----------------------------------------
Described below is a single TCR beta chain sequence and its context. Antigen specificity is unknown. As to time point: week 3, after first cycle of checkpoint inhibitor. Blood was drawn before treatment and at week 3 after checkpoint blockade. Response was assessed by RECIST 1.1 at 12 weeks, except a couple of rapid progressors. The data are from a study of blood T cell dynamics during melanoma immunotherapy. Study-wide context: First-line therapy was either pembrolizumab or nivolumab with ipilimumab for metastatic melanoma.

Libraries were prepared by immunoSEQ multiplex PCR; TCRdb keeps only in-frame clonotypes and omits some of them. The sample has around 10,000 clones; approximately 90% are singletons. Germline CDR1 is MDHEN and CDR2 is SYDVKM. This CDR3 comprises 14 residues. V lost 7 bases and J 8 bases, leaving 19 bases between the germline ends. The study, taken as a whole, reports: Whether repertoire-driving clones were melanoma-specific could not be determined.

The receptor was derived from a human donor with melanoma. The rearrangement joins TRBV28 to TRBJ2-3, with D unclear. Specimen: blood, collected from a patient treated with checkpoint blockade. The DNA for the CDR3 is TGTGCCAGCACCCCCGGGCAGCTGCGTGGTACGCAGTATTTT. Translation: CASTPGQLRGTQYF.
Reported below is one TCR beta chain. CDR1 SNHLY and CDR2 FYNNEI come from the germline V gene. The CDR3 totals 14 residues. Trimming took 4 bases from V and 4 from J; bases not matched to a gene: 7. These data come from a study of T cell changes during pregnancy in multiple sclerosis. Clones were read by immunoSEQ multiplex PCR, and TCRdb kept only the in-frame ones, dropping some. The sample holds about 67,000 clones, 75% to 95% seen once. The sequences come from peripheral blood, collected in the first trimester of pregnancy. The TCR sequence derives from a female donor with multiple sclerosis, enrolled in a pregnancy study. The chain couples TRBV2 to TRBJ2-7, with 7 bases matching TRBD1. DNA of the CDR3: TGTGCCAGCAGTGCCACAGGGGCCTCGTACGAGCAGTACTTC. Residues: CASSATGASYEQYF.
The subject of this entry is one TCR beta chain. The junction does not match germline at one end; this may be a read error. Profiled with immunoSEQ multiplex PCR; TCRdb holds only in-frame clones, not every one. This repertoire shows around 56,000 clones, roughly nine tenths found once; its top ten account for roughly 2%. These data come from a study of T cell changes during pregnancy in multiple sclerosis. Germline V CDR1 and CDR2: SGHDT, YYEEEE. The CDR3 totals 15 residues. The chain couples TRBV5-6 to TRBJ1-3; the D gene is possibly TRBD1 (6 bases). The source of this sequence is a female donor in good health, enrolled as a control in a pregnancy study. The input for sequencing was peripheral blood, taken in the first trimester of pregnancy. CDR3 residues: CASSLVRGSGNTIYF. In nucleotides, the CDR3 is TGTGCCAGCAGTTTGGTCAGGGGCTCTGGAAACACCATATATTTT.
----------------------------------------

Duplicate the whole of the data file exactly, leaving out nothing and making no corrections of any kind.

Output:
Described below is a single TCR beta chain sequence and its context. Antigen specificity is unknown. As to time point: week 3, after first cycle of checkpoint inhibitor. Blood was drawn before treatment and at week 3 after checkpoint blockade. Response was assessed by RECIST 1.1 at 12 weeks, except a couple of rapid progressors. The data are from a study of blood T cell dynamics during melanoma immunotherapy. Study-wide context: First-line therapy was either pembrolizumab or nivolumab with ipilimumab for metastatic melanoma.

Libraries were prepared by immunoSEQ multiplex PCR; TCRdb keeps only in-frame clonotypes and omits some of them. The sample has around 10,000 clones; approximately 90% are singletons. Germline CDR1 is MDHEN and CDR2 is SYDVKM. This CDR3 comprises 14 residues. V lost 7 bases and J 8 bases, leaving 19 bases between the germline ends. The study, taken as a whole, reports: Whether repertoire-driving clones were melanoma-specific could not be determined.

The receptor was derived from a human donor with melanoma. The rearrangement joins TRBV28 to TRBJ2-3, with D unclear. Specimen: blood, collected from a patient treated with checkpoint blockade. The DNA for the CDR3 is TGTGCCAGCACCCCCGGGCAGCTGCGTGGTACGCAGTATTTT. Translation: CASTPGQLRGTQYF.
Reported below is one TCR beta chain. CDR1 SNHLY and CDR2 FYNNEI come from the germline V gene. The CDR3 totals 14 residues. Trimming took 4 bases from V and 4 from J; bases not matched to a gene: 7. These data come from a study of T cell changes during pregnancy in multiple sclerosis. Clones were read by immunoSEQ multiplex PCR, and TCRdb kept only the in-frame ones, dropping some. The sample holds about 67,000 clones, 75% to 95% seen once. The sequences come from peripheral blood, collected in the first trimester of pregnancy. The TCR sequence derives from a female donor with multiple sclerosis, enrolled in a pregnancy study. The chain couples TRBV2 to TRBJ2-7, with 7 bases matching TRBD1. DNA of the CDR3: TGTGCCAGCAGTGCCACAGGGGCCTCGTACGAGCAGTACTTC. Residues: CASSATGASYEQYF.
The subject of this entry is one TCR beta chain. The junction does not match germline at one end; this may be a read error. Profiled with immunoSEQ multiplex PCR; TCRdb holds only in-frame clones, not every one. This repertoire shows around 56,000 clones, roughly nine tenths found once; its top ten account for roughly 2%. These data come from a study of T cell changes during pregnancy in multiple sclerosis. Germline V CDR1 and CDR2: SGHDT, YYEEEE. The CDR3 totals 15 residues. The chain couples TRBV5-6 to TRBJ1-3; the D gene is possibly TRBD1 (6 bases). The source of this sequence is a female donor in good health, enrolled as a control in a pregnancy study. The input for sequencing was peripheral blood, taken in the first trimester of pregnancy. CDR3 residues: CASSLVRGSGNTIYF. In nucleotides, the CDR3 is TGTGCCAGCAGTTTGGTCAGGGGCTCTGGAAACACCATATATTTT.